Lynn McGinnis


    1. Yes, Lynn, my husband always says the one technology he really wants fro Star Trek is the transporter! (Me, I like that replicator thing that makes food….)

      My mom always said don’t thank people for saying thank you, or it never ends, so though I am grateful for your appreciation, I will only say if you like what you read here, one way to support me is to spread the word about my blog.

      There. A shameless plug! :^D


    1. You know, it was pretty slow sales-wise, but when I added up the numbers, it was enough to finance my next step. Just enough & no more. Isn’t that cool??

      And of course, a lot of friends stopped by, and we did a wine and cheese thing “after hours” on Saturday night!


  3. Sorry to have missed it, but it really is a long drive for me – 7 hours I think! LOL
    But I remember visiting your studio last April. Can you believe it has been that long?


  4. Don’t know where to put this, but…

    From today’s NY Times:

    Holiday Gifts With a Story to Tell

    SHOPPERS, be advised: The human touch rules this year. Also anything even vaguely critter-like, be it mammalian, reptilian or insectival. Decay, as opposed to the merely antique, is also rampant, imbued with attitude or lush with metaphor.

    Despite a punishing retail climate, or what David Alhadeff, the owner of the Future Perfect in Brooklyn, calls “the economic thing,” merchants and makers of the decorative arts reported that anything that hints of the hand — indie crafter, artisan, sculptor or even a member of a Dutch (or Brooklyn) design collective — is still selling.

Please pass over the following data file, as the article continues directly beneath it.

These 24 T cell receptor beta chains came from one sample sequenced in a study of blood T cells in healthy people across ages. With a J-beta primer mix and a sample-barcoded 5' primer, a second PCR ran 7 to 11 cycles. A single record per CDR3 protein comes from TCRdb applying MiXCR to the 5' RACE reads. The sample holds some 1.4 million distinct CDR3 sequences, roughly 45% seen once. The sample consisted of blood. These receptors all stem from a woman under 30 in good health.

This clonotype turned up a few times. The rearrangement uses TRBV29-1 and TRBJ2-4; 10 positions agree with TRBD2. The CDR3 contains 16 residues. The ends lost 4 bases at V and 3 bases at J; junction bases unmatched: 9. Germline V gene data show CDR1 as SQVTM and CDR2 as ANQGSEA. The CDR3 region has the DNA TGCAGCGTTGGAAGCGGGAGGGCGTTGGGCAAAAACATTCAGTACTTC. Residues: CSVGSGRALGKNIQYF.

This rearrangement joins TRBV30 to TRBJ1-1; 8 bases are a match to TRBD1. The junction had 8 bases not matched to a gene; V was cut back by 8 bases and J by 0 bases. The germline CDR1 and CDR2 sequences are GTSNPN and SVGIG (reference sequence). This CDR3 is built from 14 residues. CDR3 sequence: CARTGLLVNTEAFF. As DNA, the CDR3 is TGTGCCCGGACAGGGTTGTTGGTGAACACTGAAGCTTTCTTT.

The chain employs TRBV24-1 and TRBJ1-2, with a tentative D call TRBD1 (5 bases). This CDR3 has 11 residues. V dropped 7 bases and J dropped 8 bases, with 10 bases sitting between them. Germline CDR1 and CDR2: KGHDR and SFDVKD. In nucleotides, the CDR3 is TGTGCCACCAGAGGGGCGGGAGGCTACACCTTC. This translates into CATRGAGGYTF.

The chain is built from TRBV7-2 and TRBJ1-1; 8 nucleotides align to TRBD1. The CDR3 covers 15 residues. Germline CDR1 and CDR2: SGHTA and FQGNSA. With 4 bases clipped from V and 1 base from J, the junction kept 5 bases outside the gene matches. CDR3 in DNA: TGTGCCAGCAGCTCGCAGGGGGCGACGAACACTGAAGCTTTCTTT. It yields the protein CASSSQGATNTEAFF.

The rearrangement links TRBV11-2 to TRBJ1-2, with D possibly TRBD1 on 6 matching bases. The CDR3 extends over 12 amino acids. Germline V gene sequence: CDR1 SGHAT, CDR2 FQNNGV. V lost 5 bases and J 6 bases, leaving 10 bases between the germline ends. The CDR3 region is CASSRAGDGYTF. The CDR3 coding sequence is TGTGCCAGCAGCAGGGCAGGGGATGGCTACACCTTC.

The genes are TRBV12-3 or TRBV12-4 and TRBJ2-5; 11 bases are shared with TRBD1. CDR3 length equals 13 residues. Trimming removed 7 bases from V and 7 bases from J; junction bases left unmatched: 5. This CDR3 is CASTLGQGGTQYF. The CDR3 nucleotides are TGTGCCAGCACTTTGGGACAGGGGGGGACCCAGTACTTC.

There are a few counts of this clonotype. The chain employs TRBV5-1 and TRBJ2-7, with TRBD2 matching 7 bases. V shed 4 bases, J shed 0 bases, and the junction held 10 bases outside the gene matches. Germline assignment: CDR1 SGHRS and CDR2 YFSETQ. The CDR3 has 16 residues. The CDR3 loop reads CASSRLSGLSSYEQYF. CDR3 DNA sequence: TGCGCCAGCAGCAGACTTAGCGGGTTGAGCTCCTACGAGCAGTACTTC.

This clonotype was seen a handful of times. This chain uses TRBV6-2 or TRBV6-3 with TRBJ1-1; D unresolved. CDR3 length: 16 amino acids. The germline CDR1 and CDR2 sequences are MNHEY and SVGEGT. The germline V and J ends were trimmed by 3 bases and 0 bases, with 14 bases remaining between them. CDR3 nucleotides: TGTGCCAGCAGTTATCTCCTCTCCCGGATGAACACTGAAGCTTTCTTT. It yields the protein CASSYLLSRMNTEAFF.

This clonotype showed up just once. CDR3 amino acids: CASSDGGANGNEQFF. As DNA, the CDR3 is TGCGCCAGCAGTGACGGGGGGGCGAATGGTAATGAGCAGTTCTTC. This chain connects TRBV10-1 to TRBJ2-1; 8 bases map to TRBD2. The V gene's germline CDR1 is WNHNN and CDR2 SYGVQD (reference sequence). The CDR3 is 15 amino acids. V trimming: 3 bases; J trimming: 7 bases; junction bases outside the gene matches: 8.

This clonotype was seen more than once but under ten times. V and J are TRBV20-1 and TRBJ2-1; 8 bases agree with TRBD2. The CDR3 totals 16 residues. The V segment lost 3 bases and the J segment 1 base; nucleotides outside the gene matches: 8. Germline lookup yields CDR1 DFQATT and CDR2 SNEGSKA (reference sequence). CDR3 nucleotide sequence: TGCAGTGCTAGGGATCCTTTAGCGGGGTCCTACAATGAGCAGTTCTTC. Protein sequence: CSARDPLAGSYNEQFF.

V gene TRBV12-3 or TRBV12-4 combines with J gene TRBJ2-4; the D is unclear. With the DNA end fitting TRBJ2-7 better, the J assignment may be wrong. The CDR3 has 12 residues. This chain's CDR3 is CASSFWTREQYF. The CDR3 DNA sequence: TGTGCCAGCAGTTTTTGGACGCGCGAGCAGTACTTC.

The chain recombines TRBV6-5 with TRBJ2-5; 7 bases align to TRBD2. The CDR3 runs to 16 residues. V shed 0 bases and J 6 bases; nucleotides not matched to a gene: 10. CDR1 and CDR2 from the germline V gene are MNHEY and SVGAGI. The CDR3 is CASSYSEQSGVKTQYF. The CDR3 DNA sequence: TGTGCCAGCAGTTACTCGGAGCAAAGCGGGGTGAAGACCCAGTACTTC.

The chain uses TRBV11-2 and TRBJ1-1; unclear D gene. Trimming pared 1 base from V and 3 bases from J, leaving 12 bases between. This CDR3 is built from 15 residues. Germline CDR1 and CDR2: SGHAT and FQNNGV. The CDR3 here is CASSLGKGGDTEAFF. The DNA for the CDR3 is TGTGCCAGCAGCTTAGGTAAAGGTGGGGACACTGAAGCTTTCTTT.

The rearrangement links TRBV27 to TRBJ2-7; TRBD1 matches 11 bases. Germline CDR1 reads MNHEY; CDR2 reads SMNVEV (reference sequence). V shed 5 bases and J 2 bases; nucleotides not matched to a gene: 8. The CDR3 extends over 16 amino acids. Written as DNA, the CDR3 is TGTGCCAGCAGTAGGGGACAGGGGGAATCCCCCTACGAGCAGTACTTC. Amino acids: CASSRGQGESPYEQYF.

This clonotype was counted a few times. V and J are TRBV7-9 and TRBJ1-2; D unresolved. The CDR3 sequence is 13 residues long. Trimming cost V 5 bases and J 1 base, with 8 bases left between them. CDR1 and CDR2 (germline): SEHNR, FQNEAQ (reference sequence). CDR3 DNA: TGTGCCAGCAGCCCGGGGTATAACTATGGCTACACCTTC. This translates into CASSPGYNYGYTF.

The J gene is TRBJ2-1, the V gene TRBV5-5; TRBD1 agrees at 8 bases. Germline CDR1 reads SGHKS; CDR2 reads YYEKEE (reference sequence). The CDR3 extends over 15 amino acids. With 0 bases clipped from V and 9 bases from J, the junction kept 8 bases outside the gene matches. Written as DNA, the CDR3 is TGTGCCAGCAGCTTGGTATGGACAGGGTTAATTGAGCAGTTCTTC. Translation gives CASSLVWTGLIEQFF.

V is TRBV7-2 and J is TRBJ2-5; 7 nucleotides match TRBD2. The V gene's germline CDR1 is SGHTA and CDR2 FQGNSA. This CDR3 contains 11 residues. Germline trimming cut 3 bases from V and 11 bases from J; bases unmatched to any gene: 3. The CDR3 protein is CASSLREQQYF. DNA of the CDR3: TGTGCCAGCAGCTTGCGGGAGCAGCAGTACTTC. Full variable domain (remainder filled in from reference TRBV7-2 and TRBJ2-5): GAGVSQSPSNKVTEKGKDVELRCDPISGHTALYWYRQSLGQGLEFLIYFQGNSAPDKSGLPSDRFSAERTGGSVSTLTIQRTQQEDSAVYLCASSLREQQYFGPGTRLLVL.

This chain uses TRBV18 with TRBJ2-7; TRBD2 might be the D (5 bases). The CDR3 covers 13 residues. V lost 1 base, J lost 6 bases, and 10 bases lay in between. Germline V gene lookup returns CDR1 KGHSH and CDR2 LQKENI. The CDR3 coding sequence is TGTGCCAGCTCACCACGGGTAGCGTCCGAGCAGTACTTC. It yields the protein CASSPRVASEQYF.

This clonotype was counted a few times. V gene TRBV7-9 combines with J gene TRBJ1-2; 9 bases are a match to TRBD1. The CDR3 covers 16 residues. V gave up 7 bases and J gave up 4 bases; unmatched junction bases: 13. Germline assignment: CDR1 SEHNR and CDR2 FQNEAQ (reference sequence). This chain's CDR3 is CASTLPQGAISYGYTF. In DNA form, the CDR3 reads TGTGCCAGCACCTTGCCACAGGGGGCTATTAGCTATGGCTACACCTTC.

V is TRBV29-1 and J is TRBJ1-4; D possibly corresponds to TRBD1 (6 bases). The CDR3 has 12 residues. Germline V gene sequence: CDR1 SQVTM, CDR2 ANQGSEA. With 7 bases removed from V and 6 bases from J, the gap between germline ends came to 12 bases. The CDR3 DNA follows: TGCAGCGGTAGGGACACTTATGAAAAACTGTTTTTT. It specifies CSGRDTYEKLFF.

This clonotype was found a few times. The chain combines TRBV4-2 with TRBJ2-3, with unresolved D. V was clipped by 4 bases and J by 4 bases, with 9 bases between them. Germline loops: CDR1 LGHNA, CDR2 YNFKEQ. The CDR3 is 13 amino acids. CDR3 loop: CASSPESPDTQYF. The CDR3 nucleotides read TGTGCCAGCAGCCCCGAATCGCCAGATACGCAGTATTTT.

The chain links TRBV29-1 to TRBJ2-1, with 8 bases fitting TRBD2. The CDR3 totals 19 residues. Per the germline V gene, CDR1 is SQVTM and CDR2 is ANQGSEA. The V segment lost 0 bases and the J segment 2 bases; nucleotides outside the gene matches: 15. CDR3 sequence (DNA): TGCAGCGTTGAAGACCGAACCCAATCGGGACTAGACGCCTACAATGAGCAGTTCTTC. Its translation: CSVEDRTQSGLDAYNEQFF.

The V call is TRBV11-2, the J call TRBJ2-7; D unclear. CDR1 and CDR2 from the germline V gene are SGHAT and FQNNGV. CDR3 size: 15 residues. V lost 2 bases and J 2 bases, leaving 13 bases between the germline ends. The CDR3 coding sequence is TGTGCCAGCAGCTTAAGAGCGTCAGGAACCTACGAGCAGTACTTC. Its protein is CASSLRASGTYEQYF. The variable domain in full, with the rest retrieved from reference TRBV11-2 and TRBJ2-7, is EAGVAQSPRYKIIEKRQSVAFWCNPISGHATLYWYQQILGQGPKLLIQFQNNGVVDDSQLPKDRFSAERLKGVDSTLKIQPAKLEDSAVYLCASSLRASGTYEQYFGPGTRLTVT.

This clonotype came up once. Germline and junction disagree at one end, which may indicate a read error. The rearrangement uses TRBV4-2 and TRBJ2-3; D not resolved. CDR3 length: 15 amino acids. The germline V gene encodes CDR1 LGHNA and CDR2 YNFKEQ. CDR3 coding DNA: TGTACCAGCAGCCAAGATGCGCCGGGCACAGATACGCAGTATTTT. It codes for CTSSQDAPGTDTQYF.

“People respond much more to authentic, human-centric design now,” said Chee Pearlman, a design consultant. “As opposed to the extruded-plastic sort from China. It’s clearly a time for genuine connection to the objects in our lives.”

    Or as Grace Bonney, creator of DesignSponge, the craft-centric design blog, put it: “Vintage has been massive this year. So has the artisanal look, anything that’s handmade or pretends to be handmade.”


    “There’s still a backlash going on against the austerity of modernism,” said Julie Lasky, editor of Design Observer, a Web site that covers design and culture. “It hasn’t gone as far as it could, and there are certain scary suggestions that flocked wallpaper or the whole cabinet of curiosities thing may not be over.”

    That said, Ms. Lasky admitted to being “completely seduced by the craft movement. I find myself spending more and more time on Etsy, which has turned into this amazing marketplace. It’s a very impressive development in terms of design.”

    While Etsy is still the spot to find crocheted apple cozies ($7.25 from Kris0376) and raw bacon magnets ($4.99 from Design Dude), it is more and more the place to buy compelling design pieces as well, like a carpenter’s clamp bookshelf made entirely of bone china ($500 from Ricochet Studio; above). In fact, Etsy is on track to record $180 million worth of sales this year, according to its chief executive officer and founder, Rob Kalin. That’s nearly double its sales a year ago, and almost seven times that of 2007, a stunning amount of growth in this climate.

    “People are taking ‘buy local,’ one step further,” Mr. Kalin said of his four-and-a-half-year-old craft mall. “Knowing where your food comes from, or your clothes, is extending to wanting to know where your dining room table comes from. It really matters. And I think what makes gifts in particular special is knowing there’s a person who made it and a story behind it. I think people want to buy things that tell stories, especially in an age when so few store-bought items tell stories.”

    Link to the full story: